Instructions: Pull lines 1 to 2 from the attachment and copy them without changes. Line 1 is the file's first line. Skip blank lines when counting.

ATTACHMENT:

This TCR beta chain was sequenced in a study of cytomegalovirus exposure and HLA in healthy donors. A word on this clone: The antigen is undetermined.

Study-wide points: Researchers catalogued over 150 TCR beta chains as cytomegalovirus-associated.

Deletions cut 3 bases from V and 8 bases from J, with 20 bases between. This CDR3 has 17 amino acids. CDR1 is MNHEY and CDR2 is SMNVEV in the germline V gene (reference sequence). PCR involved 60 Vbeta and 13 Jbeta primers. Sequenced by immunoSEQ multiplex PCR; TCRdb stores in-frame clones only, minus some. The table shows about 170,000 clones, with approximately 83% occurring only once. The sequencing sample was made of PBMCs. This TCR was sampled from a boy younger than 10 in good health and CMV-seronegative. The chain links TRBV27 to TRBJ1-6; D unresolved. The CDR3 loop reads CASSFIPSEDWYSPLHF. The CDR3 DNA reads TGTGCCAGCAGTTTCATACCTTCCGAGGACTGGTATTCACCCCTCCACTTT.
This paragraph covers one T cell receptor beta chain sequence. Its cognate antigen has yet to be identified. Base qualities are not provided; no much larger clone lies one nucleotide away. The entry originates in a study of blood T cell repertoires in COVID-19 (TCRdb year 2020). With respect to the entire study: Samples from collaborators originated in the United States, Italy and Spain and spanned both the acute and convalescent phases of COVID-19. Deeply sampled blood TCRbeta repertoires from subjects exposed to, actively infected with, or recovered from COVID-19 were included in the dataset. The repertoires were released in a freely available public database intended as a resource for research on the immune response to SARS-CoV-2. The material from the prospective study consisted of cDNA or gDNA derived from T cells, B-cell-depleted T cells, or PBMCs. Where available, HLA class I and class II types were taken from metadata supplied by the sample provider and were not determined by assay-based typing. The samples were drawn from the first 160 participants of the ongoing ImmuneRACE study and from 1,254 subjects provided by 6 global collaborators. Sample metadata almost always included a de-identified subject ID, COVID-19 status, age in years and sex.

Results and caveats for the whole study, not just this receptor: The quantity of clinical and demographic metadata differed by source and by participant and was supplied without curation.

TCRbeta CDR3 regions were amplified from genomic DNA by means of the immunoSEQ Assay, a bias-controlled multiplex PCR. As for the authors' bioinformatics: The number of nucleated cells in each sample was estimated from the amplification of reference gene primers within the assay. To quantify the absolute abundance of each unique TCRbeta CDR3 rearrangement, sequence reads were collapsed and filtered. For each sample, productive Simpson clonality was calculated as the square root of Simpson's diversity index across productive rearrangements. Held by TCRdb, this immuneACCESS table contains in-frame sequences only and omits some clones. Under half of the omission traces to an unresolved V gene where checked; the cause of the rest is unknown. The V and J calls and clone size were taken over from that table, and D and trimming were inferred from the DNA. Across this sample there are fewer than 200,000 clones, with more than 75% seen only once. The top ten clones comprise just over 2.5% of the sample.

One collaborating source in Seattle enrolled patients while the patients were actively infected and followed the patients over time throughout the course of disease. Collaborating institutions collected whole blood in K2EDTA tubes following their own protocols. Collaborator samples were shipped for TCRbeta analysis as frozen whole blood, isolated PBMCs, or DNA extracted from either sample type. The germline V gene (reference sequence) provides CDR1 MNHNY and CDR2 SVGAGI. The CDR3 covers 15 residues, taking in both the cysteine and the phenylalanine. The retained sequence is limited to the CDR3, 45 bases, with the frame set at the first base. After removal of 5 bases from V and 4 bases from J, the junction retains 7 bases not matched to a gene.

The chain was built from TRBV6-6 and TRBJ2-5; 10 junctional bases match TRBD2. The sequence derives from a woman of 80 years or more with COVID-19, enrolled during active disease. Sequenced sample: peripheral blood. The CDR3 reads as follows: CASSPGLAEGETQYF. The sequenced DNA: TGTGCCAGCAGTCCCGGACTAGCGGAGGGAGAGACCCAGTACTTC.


This TCR beta chain was sequenced in a study of cytomegalovirus exposure and HLA in healthy donors. A word on this clone: The antigen is undetermined.

Study-wide points: Researchers catalogued over 150 TCR beta chains as cytomegalovirus-associated.